Lifestyle, Arts & Culture

Body of Work — a Seismic Shift in Perspective Regarding Tattoos

 


“No ragrets” is probably the most identifiable meme for millennials on getting inked (or else Google “We’re the Millers”) alongside the hundreds of regrettable tattoo images online. If one thinks the above scenarios serve as cautionary tales for a lifelong commitment to permanent body art, the increasing number of inked individuals prove otherwise.

Tattoos have moved beyond the stigma of being worn on the body of gangsters to being a celebrated art form and a medium of self-expression. However, this does not mean judgment from people outside of one’s social circle has stopped. Everybody who has body art would have their own stories to tell, but this begets the question: “Who exactly are these tattoos for?”

This writer has his upper torso entirely inked, and he would place it in the 80:20 ratio, where the 80 percent is a reminder of the life lessons taken, while the remainder admittedly brings up the desirability factor. They are also good conversation starters because there are indeed good stories to tell about them. Is everybody fawning over them? That would be a hard no.

Self-expressions in the form of tattoos are democratic; the individual chooses the art through his own free will. It could also be said to be in the subset of freedom of speech, and likewise – lest it is forgotten – it could offend. As cute as butterflies are fluttering around the lower back, somebody would still label that as a “tramp stamp”, and all the “desirable” societal credentials would easily be thrown out the window.

 
 
 
 
 
View this post on Instagram
 
 
 
 
 
 
 
 
 
 
 

A post shared by Agus Tan (@hathawaylane) on

Society has taught us to believe that we can be whoever we want to be, including having every inch of exposed skin covered in ink. However, many have not come to the realisation that such a belief comes with its own set of terms and regulations – dream big and become a doctor, but you will be damned if you had tattoos and want to become a doctor. That casual association between frivolity and tattoos will be the glass ceiling for the doctor because his dependability will be called into question.

Yet again, many people have a utopian vision of society – everyone is perfectly receptive to all kinds of lifestyles. While the world is learning to be more tolerant, that vision is as literal as what the word “utopian” means – a fantasy. We are disregarding the fact that, as human beings with free will and regardless of the amount of “YOLO” (you only live once) one wants to be, every individual will have his or her preferences.

 
 
 
 
 
View this post on Instagram
 
 
 
 
 
 
 
 
 
 
 

A post shared by Bradley Tan (@bradleytattoo) on

Therefore, somebody will hate your tattoo – including elders. What happens next? Defensive mechanism kicks in, and it becomes imperative to tear down every wall that gets in the way, which means you will have to severe family ties. There is also that argument of one’s body being his to decide on what to do with it, and unless one owns his own island with a multitude of servants doing his bidding, it does not hold any weight.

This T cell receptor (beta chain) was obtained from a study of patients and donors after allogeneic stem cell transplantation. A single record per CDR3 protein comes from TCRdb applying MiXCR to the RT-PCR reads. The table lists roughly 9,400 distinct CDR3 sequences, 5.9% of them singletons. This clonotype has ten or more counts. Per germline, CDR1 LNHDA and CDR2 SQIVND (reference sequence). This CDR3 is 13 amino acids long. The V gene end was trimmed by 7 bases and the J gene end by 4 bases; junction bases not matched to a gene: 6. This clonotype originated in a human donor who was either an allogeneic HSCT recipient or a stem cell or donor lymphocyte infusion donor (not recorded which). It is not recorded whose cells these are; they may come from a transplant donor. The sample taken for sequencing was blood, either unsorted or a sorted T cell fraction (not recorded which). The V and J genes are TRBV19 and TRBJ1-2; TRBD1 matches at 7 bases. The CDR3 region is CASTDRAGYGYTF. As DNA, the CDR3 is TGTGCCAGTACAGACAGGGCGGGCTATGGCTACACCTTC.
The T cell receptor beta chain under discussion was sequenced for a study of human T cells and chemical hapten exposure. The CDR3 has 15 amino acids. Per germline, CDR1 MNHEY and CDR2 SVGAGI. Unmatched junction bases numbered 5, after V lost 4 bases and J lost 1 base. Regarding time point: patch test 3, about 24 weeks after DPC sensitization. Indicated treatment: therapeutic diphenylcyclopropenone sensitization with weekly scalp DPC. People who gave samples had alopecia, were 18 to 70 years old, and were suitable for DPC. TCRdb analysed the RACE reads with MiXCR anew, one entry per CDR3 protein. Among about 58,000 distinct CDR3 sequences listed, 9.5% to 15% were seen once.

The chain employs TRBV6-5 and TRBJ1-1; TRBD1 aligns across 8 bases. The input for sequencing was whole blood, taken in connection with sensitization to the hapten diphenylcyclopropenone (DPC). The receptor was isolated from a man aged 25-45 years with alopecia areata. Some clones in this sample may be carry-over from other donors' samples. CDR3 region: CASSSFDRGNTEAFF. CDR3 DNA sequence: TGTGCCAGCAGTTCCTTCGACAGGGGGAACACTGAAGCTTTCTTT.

Nobody in society lives in isolation, and it is actually fake news that all of our actions are inconsequential. You are free to do you, but the result requires one to own up to his actions. I will not speak for other people, but I know the bearings my tattoos have on others. Take, for example, when I was searching for an apartment in my T-shirt. A landlord refused my offer because she thought I was involved in an illegal business, and my job title was a front for it.

While it was small-minded of her to think so (because I would make so much money in illegal dealings and gone for bigger apartments), I could not blame her for not wanting to take the risk of losing her property. I learned a lesson, so the next time I went apartment hunting, I covered up in a long- sleeve shirt.

 
 
 
 
 
View this post on Instagram
 
 
 
 
 
 
 
 
 
 
 

A post shared by F R A N K I E S E X T O N (@frankiesexton) on

The tattoos that we have define us as much as it also does not with its negative connotations. My body of work and my literal body of work is mine to keep, but I am also mindful of opportunities out there that will never be accorded to me, like potential partners who cannot accept a heavily-tattooed individual.

We can never have a sure-win in all life decisions, and that is a fact, regardless of tattoos or not. On the other hand, a misspelled tattoo like “no ragrets” will definitely cause heavy losses in the game of life.


 

 

 

DOSE OF GOODNESS

Sign up for weekly updates on what to wear, watch, dine, and listening to.